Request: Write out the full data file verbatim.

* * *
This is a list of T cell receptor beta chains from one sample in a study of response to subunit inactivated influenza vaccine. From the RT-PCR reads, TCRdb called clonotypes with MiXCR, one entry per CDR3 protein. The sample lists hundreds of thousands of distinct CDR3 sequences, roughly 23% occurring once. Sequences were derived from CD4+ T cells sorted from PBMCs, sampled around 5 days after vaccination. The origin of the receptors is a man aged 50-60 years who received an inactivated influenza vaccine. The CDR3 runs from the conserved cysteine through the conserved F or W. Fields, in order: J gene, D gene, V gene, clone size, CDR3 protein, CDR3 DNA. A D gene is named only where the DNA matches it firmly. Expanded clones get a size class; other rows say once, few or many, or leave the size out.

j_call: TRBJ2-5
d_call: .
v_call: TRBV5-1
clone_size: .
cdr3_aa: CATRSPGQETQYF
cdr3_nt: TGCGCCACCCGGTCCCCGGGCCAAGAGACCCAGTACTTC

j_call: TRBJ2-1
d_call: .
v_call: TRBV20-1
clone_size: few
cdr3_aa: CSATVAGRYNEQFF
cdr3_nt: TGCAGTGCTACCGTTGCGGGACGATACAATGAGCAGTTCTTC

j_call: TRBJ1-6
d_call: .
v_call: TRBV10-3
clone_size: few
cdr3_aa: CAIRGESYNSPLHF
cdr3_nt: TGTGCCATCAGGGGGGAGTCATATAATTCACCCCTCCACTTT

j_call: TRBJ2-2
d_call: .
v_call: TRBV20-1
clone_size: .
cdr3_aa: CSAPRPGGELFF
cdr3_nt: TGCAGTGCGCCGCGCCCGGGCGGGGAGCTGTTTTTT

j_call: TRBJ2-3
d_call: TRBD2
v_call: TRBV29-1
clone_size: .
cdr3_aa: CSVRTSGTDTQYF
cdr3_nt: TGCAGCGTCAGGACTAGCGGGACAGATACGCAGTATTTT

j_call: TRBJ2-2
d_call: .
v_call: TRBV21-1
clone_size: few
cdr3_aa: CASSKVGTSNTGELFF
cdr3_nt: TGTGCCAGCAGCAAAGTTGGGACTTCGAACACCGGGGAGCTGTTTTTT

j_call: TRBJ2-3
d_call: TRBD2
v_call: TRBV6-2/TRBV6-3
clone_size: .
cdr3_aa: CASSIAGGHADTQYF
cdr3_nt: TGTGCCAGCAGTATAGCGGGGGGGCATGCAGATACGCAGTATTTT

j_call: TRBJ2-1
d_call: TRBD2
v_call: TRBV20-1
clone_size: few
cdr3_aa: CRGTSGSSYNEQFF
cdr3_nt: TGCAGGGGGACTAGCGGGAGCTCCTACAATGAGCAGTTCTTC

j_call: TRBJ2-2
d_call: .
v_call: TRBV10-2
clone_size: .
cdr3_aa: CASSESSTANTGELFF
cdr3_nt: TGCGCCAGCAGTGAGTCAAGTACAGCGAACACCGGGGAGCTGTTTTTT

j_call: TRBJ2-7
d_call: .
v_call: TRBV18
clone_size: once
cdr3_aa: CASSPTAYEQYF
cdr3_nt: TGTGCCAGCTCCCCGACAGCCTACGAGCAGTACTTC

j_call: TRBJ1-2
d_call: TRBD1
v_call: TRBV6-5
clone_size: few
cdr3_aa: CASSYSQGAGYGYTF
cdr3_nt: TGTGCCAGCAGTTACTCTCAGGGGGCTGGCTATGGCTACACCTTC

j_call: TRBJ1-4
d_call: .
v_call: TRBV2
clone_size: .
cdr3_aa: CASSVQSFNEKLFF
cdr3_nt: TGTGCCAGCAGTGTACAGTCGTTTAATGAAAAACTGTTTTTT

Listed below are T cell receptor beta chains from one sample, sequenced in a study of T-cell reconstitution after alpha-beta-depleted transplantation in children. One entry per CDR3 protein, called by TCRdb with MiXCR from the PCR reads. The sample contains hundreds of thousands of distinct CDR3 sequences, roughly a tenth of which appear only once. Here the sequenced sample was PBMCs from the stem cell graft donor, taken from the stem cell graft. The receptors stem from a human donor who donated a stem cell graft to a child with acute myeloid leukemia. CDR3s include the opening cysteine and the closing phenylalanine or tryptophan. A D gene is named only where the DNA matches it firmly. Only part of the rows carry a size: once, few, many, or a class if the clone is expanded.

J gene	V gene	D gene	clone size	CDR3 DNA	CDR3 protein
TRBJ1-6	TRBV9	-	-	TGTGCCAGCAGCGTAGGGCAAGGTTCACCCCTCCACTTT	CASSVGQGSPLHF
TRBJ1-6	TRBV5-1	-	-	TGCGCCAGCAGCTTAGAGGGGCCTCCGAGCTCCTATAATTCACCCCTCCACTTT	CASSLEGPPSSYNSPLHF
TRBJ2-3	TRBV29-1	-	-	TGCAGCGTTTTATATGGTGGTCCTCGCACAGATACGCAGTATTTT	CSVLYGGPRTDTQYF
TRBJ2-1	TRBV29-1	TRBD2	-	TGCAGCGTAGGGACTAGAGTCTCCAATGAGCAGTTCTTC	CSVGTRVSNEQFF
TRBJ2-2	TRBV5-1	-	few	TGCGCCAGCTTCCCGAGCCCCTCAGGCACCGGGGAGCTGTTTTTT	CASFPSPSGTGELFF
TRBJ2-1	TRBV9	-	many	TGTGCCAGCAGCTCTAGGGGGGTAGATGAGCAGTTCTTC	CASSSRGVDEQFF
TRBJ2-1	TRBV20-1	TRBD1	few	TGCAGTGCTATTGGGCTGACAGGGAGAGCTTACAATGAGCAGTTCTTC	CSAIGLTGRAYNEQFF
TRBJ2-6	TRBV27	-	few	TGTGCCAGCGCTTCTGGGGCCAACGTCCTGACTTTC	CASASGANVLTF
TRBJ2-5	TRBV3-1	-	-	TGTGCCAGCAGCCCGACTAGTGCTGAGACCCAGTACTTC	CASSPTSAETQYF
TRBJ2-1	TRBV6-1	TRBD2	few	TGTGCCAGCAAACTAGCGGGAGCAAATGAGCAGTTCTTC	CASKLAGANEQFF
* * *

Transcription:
This is a list of T cell receptor beta chains from one sample in a study of response to subunit inactivated influenza vaccine. From the RT-PCR reads, TCRdb called clonotypes with MiXCR, one entry per CDR3 protein. The sample lists hundreds of thousands of distinct CDR3 sequences, roughly 23% occurring once. Sequences were derived from CD4+ T cells sorted from PBMCs, sampled around 5 days after vaccination. The origin of the receptors is a man aged 50-60 years who received an inactivated influenza vaccine. The CDR3 runs from the conserved cysteine through the conserved F or W. Fields, in order: J gene, D gene, V gene, clone size, CDR3 protein, CDR3 DNA. A D gene is named only where the DNA matches it firmly. Expanded clones get a size class; other rows say once, few or many, or leave the size out.

j_call: TRBJ2-5
d_call: .
v_call: TRBV5-1
clone_size: .
cdr3_aa: CATRSPGQETQYF
cdr3_nt: TGCGCCACCCGGTCCCCGGGCCAAGAGACCCAGTACTTC

j_call: TRBJ2-1
d_call: .
v_call: TRBV20-1
clone_size: few
cdr3_aa: CSATVAGRYNEQFF
cdr3_nt: TGCAGTGCTACCGTTGCGGGACGATACAATGAGCAGTTCTTC

j_call: TRBJ1-6
d_call: .
v_call: TRBV10-3
clone_size: few
cdr3_aa: CAIRGESYNSPLHF
cdr3_nt: TGTGCCATCAGGGGGGAGTCATATAATTCACCCCTCCACTTT

j_call: TRBJ2-2
d_call: .
v_call: TRBV20-1
clone_size: .
cdr3_aa: CSAPRPGGELFF
cdr3_nt: TGCAGTGCGCCGCGCCCGGGCGGGGAGCTGTTTTTT

j_call: TRBJ2-3
d_call: TRBD2
v_call: TRBV29-1
clone_size: .
cdr3_aa: CSVRTSGTDTQYF
cdr3_nt: TGCAGCGTCAGGACTAGCGGGACAGATACGCAGTATTTT

j_call: TRBJ2-2
d_call: .
v_call: TRBV21-1
clone_size: few
cdr3_aa: CASSKVGTSNTGELFF
cdr3_nt: TGTGCCAGCAGCAAAGTTGGGACTTCGAACACCGGGGAGCTGTTTTTT

j_call: TRBJ2-3
d_call: TRBD2
v_call: TRBV6-2/TRBV6-3
clone_size: .
cdr3_aa: CASSIAGGHADTQYF
cdr3_nt: TGTGCCAGCAGTATAGCGGGGGGGCATGCAGATACGCAGTATTTT

j_call: TRBJ2-1
d_call: TRBD2
v_call: TRBV20-1
clone_size: few
cdr3_aa: CRGTSGSSYNEQFF
cdr3_nt: TGCAGGGGGACTAGCGGGAGCTCCTACAATGAGCAGTTCTTC

j_call: TRBJ2-2
d_call: .
v_call: TRBV10-2
clone_size: .
cdr3_aa: CASSESSTANTGELFF
cdr3_nt: TGCGCCAGCAGTGAGTCAAGTACAGCGAACACCGGGGAGCTGTTTTTT

j_call: TRBJ2-7
d_call: .
v_call: TRBV18
clone_size: once
cdr3_aa: CASSPTAYEQYF
cdr3_nt: TGTGCCAGCTCCCCGACAGCCTACGAGCAGTACTTC

j_call: TRBJ1-2
d_call: TRBD1
v_call: TRBV6-5
clone_size: few
cdr3_aa: CASSYSQGAGYGYTF
cdr3_nt: TGTGCCAGCAGTTACTCTCAGGGGGCTGGCTATGGCTACACCTTC

j_call: TRBJ1-4
d_call: .
v_call: TRBV2
clone_size: .
cdr3_aa: CASSVQSFNEKLFF
cdr3_nt: TGTGCCAGCAGTGTACAGTCGTTTAATGAAAAACTGTTTTTT

Listed below are T cell receptor beta chains from one sample, sequenced in a study of T-cell reconstitution after alpha-beta-depleted transplantation in children. One entry per CDR3 protein, called by TCRdb with MiXCR from the PCR reads. The sample contains hundreds of thousands of distinct CDR3 sequences, roughly a tenth of which appear only once. Here the sequenced sample was PBMCs from the stem cell graft donor, taken from the stem cell graft. The receptors stem from a human donor who donated a stem cell graft to a child with acute myeloid leukemia. CDR3s include the opening cysteine and the closing phenylalanine or tryptophan. A D gene is named only where the DNA matches it firmly. Only part of the rows carry a size: once, few, many, or a class if the clone is expanded.

J gene	V gene	D gene	clone size	CDR3 DNA	CDR3 protein
TRBJ1-6	TRBV9	-	-	TGTGCCAGCAGCGTAGGGCAAGGTTCACCCCTCCACTTT	CASSVGQGSPLHF
TRBJ1-6	TRBV5-1	-	-	TGCGCCAGCAGCTTAGAGGGGCCTCCGAGCTCCTATAATTCACCCCTCCACTTT	CASSLEGPPSSYNSPLHF
TRBJ2-3	TRBV29-1	-	-	TGCAGCGTTTTATATGGTGGTCCTCGCACAGATACGCAGTATTTT	CSVLYGGPRTDTQYF
TRBJ2-1	TRBV29-1	TRBD2	-	TGCAGCGTAGGGACTAGAGTCTCCAATGAGCAGTTCTTC	CSVGTRVSNEQFF
TRBJ2-2	TRBV5-1	-	few	TGCGCCAGCTTCCCGAGCCCCTCAGGCACCGGGGAGCTGTTTTTT	CASFPSPSGTGELFF
TRBJ2-1	TRBV9	-	many	TGTGCCAGCAGCTCTAGGGGGGTAGATGAGCAGTTCTTC	CASSSRGVDEQFF
TRBJ2-1	TRBV20-1	TRBD1	few	TGCAGTGCTATTGGGCTGACAGGGAGAGCTTACAATGAGCAGTTCTTC	CSAIGLTGRAYNEQFF
TRBJ2-6	TRBV27	-	few	TGTGCCAGCGCTTCTGGGGCCAACGTCCTGACTTTC	CASASGANVLTF
TRBJ2-5	TRBV3-1	-	-	TGTGCCAGCAGCCCGACTAGTGCTGAGACCCAGTACTTC	CASSPTSAETQYF
TRBJ2-1	TRBV6-1	TRBD2	few	TGTGCCAGCAAACTAGCGGGAGCAAATGAGCAGTTCTTC	CASKLAGANEQFF